Friday, January 8, 2021

Hey everyone!  It's been a little while since I've posted on here...yikes!  But I hope you've been having a wonderful start to the new year.  This is the first post I've made this year, and it's about a thought-provoking novel called All That We Carried by Erin Bartels, courtesy of Revell Reads.  
Are you ready?  Keep reading!


The most treacherous terrain is found within

Ten years ago, sisters Olivia and Melanie Greene were on a hiking trip when their parents were in a fatal car accident. They haven't seen each other since the funeral. Olivia coped with the loss by plunging herself into law school, work, and a materialist view of the world--what you see is what you get, and that's all you get. Melanie dropped out of college and developed an online life coaching business around her DIY spirituality--a little of this, a little of that, whatever makes you happy.

Now, at Melanie's insistence (and against Olivia's better judgment), they are embarking on a hike in the Porcupine Mountains of Michigan's Upper Peninsula. In this remote wilderness they'll face their deepest fears, question their most dearly held beliefs, and begin to see that perhaps the best way to move forward is the one way they had never considered.

Erin Bartels is the award-winning author of We Hope for Better Things, a 2020 Michigan Notable Book and a finalist for the 2019 Christy Award and the 2020 Star Award from the Women's Fiction Writers Association (WFWA), and The Words between Us, a finalist for the 2015 Rising Star Award from WFWA. Her short story, "This Elegant Ruin," was a finalist in the Saturday Evening Post Great American Fiction Contest in 2014, and her poetry has been published by The Lyric. A publishing professional for 18 years, she is the director of WFWA's annual writers retreat in Albuquerque, New Mexico. She lives in Lansing, Michigan, with her husband, Zachary, and their son. Find her online at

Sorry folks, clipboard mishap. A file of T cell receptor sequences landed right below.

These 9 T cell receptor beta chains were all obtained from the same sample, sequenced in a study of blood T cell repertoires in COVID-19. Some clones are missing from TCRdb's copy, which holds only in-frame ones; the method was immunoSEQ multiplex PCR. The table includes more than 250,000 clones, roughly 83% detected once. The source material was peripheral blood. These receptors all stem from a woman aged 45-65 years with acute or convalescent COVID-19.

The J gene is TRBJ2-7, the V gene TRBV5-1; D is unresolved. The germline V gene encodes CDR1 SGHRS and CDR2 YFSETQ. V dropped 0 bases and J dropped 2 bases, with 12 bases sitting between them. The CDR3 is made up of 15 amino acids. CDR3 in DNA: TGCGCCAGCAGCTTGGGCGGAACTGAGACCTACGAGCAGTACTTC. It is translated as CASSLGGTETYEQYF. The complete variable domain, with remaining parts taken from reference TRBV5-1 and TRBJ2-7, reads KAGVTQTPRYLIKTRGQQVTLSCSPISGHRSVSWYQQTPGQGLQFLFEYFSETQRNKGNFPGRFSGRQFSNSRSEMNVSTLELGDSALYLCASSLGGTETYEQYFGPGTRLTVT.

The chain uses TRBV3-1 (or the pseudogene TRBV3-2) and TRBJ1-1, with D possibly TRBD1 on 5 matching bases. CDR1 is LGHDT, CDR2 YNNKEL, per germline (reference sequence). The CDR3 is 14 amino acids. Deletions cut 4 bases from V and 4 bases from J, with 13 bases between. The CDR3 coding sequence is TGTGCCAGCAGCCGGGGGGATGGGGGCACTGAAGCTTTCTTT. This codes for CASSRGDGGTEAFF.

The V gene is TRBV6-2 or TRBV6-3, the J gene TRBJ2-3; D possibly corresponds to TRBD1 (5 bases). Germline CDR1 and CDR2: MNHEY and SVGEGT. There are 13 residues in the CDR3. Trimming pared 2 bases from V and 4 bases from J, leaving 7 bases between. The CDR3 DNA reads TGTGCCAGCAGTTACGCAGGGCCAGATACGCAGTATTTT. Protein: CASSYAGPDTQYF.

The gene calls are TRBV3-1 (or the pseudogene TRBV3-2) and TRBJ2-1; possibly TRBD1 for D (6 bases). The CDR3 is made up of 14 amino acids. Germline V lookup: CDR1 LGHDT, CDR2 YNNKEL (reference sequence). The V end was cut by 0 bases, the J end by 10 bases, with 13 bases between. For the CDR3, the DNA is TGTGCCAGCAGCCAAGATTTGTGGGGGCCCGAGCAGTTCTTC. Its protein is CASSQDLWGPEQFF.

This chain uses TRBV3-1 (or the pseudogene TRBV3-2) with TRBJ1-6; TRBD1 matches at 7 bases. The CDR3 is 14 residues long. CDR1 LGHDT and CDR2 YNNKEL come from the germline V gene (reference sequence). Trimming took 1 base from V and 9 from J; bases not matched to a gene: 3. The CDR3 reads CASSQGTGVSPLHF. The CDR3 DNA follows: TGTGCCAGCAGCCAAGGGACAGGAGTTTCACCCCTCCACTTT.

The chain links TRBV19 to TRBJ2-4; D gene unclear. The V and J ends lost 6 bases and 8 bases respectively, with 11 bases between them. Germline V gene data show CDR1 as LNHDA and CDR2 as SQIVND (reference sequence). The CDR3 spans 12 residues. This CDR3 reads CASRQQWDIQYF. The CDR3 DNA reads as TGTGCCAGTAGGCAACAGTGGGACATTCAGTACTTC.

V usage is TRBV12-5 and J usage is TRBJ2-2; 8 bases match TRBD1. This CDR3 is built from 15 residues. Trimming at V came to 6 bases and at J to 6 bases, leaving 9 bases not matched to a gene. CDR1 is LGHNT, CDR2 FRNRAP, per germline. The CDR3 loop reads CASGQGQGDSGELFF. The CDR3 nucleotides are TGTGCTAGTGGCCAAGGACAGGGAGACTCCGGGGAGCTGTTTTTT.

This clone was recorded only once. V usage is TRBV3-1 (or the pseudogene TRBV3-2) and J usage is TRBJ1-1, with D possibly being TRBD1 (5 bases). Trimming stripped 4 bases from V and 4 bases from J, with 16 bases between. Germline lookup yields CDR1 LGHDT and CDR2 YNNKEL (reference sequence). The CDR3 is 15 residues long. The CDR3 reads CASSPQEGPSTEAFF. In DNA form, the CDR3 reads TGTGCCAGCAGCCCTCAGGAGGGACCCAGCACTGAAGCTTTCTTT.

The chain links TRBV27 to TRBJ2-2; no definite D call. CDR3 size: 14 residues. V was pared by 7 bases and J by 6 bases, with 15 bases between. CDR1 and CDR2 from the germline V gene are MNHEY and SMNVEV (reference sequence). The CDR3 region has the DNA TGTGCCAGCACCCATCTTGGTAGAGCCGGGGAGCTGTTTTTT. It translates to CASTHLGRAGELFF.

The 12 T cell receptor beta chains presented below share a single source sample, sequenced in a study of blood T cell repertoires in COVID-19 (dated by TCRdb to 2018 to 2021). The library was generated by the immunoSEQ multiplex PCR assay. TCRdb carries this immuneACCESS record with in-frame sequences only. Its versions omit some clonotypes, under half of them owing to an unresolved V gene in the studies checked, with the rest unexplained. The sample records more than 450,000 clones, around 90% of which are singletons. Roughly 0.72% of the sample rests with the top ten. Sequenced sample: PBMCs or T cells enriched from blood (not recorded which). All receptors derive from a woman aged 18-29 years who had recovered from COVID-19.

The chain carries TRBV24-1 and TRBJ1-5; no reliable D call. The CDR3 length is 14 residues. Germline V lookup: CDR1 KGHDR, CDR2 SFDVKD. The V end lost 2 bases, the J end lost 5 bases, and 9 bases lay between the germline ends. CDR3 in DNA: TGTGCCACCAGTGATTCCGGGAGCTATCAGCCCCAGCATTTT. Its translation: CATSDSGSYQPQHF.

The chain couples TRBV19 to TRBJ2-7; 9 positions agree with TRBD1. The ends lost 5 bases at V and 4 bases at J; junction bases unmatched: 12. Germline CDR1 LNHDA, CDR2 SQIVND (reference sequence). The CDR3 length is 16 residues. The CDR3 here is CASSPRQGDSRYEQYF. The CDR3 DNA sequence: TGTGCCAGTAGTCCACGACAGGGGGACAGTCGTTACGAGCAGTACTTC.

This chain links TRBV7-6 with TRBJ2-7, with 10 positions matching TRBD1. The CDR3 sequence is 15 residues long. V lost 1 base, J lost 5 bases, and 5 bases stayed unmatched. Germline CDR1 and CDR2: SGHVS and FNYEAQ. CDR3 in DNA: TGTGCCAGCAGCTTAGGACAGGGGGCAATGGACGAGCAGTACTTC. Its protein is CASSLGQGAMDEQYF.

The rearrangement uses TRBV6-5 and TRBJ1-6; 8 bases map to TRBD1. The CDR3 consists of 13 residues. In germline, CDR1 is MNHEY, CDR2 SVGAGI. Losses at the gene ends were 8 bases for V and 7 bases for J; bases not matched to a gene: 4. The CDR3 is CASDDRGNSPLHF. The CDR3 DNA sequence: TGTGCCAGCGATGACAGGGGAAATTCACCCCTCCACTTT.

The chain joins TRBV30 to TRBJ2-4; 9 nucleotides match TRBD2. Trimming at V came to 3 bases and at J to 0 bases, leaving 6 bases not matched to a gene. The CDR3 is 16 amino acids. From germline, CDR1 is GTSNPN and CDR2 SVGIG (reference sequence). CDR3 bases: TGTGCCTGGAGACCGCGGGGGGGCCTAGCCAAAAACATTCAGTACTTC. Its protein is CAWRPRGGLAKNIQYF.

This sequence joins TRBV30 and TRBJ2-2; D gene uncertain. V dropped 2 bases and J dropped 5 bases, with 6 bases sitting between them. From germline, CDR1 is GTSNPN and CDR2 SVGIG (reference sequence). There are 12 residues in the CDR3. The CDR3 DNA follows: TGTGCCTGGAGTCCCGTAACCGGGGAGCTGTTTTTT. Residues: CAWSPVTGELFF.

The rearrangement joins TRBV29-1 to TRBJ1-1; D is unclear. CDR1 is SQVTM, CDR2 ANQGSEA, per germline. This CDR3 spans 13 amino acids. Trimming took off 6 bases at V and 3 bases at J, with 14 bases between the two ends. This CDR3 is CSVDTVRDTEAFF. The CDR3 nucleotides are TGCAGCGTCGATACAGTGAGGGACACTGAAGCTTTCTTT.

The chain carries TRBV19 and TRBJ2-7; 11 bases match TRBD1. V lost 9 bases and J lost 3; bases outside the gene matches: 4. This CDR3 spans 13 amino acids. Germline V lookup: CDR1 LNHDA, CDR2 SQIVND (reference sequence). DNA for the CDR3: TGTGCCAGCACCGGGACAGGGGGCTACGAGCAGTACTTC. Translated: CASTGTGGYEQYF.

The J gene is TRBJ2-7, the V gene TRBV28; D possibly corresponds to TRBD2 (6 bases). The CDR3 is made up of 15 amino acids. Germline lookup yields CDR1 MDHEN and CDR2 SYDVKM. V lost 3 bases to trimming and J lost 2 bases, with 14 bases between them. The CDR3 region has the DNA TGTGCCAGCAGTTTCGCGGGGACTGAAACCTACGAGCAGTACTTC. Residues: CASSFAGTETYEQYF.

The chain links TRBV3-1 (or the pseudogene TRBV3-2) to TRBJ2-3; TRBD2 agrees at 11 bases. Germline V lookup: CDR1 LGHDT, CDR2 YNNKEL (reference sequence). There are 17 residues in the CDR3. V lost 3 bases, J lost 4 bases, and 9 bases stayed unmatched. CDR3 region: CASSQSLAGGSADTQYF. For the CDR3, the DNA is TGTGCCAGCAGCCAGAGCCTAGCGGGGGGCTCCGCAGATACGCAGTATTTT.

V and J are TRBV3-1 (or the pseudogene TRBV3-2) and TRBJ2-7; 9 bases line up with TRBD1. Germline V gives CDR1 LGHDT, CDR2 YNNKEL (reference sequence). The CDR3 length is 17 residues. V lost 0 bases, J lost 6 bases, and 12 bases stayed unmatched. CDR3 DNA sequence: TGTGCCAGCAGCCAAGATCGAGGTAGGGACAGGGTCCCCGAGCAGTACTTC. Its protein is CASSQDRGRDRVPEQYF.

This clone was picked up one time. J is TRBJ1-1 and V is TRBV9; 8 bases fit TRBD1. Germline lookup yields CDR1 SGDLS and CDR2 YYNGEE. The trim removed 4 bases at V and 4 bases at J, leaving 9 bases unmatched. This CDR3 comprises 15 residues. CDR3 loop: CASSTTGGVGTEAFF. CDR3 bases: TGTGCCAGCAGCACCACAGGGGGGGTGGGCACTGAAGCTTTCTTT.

I have to give this book 3.7 stars out of 5, rounded to 4.  It was very thought-provoking, especially for folks with siblings or strained relationships.  It has impactful discussions about beliefs, forgiveness, and healing -- told between two sisters who were estranged for nearly a decade.  Both characters were relatable throughout the majority of the novel, although in the beginning, I honestly wanted to put the book down right away because of how the sisters' extremely different personalities were portrayed (I think my exact thoughts were "oh boy, this is gonna be a wreck," but then I had to keep reading).  Olivia is grating, a Type-A personality to the extreme, and Melanie is someone who will literally believe anything; very gullible.  It's interesting to see how they interact and how their different personalities affected how they moved on (or didn't) from the loss of their parents.  
While I appreciated the themes in the story, there were a few aspects of the novel that I expected would go completely different in regards to Josh, a stranger they meet on their hike, and a couple other things that I expected would be significant to the plot later, but ended up kind of...dropped, which I was a bit disappointed in (and this is separate from the ambiguity in the ending, which is totally acceptable for the style of novel/storytelling), so that definitely contributes to my rating.  The plot did hold my attention throughout the entirety of the novel, though, so I can't be too disappointed.   

Overall, if you're looking for a thought-provoking story with fantastic themes and you don't mind a bit of a bumpy start, you might want to consider this book.  

Have you read any books by Erin Bartels?  Do you plan on picking up All That We Carried?  What's on your January TBR?